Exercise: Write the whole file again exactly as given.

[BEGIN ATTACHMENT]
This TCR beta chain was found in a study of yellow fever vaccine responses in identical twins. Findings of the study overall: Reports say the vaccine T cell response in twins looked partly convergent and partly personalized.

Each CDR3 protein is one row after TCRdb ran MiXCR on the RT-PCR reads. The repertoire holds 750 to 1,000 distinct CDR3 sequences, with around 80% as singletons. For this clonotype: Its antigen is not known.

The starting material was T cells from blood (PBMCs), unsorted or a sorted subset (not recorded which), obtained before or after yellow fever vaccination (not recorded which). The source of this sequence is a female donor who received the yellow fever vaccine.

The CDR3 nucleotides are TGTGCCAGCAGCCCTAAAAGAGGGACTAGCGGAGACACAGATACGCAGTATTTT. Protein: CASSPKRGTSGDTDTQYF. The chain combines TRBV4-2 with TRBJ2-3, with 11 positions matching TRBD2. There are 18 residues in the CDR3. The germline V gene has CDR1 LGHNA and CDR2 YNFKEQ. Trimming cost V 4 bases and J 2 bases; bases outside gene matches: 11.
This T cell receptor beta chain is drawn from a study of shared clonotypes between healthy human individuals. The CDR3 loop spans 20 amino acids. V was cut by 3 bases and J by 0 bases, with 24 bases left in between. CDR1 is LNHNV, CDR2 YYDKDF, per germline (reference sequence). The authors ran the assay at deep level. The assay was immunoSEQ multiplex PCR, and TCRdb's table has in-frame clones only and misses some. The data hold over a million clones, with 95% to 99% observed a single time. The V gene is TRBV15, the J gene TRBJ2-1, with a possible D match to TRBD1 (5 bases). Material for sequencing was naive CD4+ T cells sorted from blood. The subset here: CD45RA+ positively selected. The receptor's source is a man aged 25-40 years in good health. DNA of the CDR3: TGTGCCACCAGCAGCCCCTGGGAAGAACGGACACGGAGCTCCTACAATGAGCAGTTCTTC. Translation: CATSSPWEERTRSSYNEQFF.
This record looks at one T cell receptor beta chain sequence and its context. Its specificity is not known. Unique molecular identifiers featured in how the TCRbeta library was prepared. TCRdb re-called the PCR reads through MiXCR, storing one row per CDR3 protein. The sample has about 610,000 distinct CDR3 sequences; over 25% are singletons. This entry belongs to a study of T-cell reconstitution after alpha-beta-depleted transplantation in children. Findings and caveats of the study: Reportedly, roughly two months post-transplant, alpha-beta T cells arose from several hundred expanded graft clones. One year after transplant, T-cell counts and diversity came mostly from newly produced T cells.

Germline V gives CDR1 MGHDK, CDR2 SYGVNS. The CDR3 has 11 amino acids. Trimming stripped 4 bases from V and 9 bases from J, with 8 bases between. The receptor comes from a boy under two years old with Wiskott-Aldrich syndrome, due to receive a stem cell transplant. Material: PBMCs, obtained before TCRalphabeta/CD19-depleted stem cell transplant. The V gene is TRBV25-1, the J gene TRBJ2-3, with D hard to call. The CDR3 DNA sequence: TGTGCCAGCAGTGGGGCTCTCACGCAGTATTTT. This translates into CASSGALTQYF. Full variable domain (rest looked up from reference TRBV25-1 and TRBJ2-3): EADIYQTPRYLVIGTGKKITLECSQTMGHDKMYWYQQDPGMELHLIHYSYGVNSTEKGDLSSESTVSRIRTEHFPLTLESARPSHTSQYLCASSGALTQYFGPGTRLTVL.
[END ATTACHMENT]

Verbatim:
This TCR beta chain was found in a study of yellow fever vaccine responses in identical twins. Findings of the study overall: Reports say the vaccine T cell response in twins looked partly convergent and partly personalized.

Each CDR3 protein is one row after TCRdb ran MiXCR on the RT-PCR reads. The repertoire holds 750 to 1,000 distinct CDR3 sequences, with around 80% as singletons. For this clonotype: Its antigen is not known.

The starting material was T cells from blood (PBMCs), unsorted or a sorted subset (not recorded which), obtained before or after yellow fever vaccination (not recorded which). The source of this sequence is a female donor who received the yellow fever vaccine.

The CDR3 nucleotides are TGTGCCAGCAGCCCTAAAAGAGGGACTAGCGGAGACACAGATACGCAGTATTTT. Protein: CASSPKRGTSGDTDTQYF. The chain combines TRBV4-2 with TRBJ2-3, with 11 positions matching TRBD2. There are 18 residues in the CDR3. The germline V gene has CDR1 LGHNA and CDR2 YNFKEQ. Trimming cost V 4 bases and J 2 bases; bases outside gene matches: 11.
This T cell receptor beta chain is drawn from a study of shared clonotypes between healthy human individuals. The CDR3 loop spans 20 amino acids. V was cut by 3 bases and J by 0 bases, with 24 bases left in between. CDR1 is LNHNV, CDR2 YYDKDF, per germline (reference sequence). The authors ran the assay at deep level. The assay was immunoSEQ multiplex PCR, and TCRdb's table has in-frame clones only and misses some. The data hold over a million clones, with 95% to 99% observed a single time. The V gene is TRBV15, the J gene TRBJ2-1, with a possible D match to TRBD1 (5 bases). Material for sequencing was naive CD4+ T cells sorted from blood. The subset here: CD45RA+ positively selected. The receptor's source is a man aged 25-40 years in good health. DNA of the CDR3: TGTGCCACCAGCAGCCCCTGGGAAGAACGGACACGGAGCTCCTACAATGAGCAGTTCTTC. Translation: CATSSPWEERTRSSYNEQFF.
This record looks at one T cell receptor beta chain sequence and its context. Its specificity is not known. Unique molecular identifiers featured in how the TCRbeta library was prepared. TCRdb re-called the PCR reads through MiXCR, storing one row per CDR3 protein. The sample has about 610,000 distinct CDR3 sequences; over 25% are singletons. This entry belongs to a study of T-cell reconstitution after alpha-beta-depleted transplantation in children. Findings and caveats of the study: Reportedly, roughly two months post-transplant, alpha-beta T cells arose from several hundred expanded graft clones. One year after transplant, T-cell counts and diversity came mostly from newly produced T cells.

Germline V gives CDR1 MGHDK, CDR2 SYGVNS. The CDR3 has 11 amino acids. Trimming stripped 4 bases from V and 9 bases from J, with 8 bases between. The receptor comes from a boy under two years old with Wiskott-Aldrich syndrome, due to receive a stem cell transplant. Material: PBMCs, obtained before TCRalphabeta/CD19-depleted stem cell transplant. The V gene is TRBV25-1, the J gene TRBJ2-3, with D hard to call. The CDR3 DNA sequence: TGTGCCAGCAGTGGGGCTCTCACGCAGTATTTT. This translates into CASSGALTQYF. Full variable domain (rest looked up from reference TRBV25-1 and TRBJ2-3): EADIYQTPRYLVIGTGKKITLECSQTMGHDKMYWYQQDPGMELHLIHYSYGVNSTEKGDLSSESTVSRIRTEHFPLTLESARPSHTSQYLCASSGALTQYFGPGTRLTVL.